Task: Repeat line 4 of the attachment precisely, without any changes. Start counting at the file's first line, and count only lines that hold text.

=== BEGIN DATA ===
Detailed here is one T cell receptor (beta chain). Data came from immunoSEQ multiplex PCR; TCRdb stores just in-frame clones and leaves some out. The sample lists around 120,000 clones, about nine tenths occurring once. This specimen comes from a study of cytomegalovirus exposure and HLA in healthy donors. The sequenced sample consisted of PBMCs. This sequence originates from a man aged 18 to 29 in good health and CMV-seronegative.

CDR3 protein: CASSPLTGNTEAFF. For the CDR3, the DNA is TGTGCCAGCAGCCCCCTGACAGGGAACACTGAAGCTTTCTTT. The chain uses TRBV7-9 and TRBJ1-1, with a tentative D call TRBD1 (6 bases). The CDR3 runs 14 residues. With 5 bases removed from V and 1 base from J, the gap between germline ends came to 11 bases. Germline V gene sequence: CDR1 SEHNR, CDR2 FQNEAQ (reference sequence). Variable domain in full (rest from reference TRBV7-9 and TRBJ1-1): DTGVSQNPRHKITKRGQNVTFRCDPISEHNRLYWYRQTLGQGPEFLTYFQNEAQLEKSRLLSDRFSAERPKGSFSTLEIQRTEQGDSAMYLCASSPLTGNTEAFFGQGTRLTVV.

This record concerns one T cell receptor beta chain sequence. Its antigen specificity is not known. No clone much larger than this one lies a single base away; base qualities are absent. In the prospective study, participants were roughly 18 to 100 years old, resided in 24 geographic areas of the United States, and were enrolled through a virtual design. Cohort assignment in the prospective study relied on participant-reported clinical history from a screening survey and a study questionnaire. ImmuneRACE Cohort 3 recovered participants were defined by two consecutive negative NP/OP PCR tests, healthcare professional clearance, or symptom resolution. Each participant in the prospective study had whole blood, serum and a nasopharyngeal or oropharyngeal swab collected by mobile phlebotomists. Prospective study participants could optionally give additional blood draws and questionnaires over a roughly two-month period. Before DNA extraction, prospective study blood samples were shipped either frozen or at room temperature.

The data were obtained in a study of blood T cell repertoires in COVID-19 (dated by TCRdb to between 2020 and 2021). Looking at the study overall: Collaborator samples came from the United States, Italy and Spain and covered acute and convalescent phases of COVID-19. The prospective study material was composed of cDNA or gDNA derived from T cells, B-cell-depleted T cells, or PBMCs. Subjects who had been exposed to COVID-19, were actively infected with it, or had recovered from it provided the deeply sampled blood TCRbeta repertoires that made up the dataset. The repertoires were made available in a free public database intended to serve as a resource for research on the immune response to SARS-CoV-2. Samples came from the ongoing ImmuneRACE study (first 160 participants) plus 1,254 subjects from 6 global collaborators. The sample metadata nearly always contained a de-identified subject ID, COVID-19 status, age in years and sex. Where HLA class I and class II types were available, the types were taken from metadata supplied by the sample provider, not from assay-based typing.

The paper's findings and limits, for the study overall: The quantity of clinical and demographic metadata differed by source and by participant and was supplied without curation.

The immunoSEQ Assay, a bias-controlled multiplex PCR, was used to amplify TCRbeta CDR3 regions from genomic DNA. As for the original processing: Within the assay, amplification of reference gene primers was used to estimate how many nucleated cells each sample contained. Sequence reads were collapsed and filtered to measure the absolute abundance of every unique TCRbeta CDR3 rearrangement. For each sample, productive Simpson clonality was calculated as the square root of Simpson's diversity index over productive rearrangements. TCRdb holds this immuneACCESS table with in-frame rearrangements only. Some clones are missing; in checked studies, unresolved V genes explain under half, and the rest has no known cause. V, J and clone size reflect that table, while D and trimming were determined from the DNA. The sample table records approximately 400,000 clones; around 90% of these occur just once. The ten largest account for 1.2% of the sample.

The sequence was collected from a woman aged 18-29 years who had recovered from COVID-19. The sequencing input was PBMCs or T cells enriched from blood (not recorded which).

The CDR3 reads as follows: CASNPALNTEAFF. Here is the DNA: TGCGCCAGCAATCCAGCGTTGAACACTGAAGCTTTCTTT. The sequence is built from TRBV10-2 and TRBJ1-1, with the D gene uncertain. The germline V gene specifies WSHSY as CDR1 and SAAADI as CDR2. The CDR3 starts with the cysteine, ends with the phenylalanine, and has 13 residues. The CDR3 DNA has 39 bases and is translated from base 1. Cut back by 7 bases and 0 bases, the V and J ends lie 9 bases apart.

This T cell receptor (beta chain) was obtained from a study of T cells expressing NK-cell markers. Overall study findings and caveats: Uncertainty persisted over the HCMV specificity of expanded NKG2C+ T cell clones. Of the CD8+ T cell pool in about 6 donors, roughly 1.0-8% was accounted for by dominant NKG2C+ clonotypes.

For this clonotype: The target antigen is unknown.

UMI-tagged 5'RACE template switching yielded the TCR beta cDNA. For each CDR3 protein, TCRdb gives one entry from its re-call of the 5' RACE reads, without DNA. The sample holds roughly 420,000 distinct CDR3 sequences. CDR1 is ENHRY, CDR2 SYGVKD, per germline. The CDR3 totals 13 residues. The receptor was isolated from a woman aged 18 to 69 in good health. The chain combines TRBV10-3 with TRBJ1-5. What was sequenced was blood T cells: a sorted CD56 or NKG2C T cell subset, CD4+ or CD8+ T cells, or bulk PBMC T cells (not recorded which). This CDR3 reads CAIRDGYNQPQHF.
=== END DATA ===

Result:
The data were obtained in a study of blood T cell repertoires in COVID-19 (dated by TCRdb to between 2020 and 2021). Looking at the study overall: Collaborator samples came from the United States, Italy and Spain and covered acute and convalescent phases of COVID-19. The prospective study material was composed of cDNA or gDNA derived from T cells, B-cell-depleted T cells, or PBMCs. Subjects who had been exposed to COVID-19, were actively infected with it, or had recovered from it provided the deeply sampled blood TCRbeta repertoires that made up the dataset. The repertoires were made available in a free public database intended to serve as a resource for research on the immune response to SARS-CoV-2. Samples came from the ongoing ImmuneRACE study (first 160 participants) plus 1,254 subjects from 6 global collaborators. The sample metadata nearly always contained a de-identified subject ID, COVID-19 status, age in years and sex. Where HLA class I and class II types were available, the types were taken from metadata supplied by the sample provider, not from assay-based typing.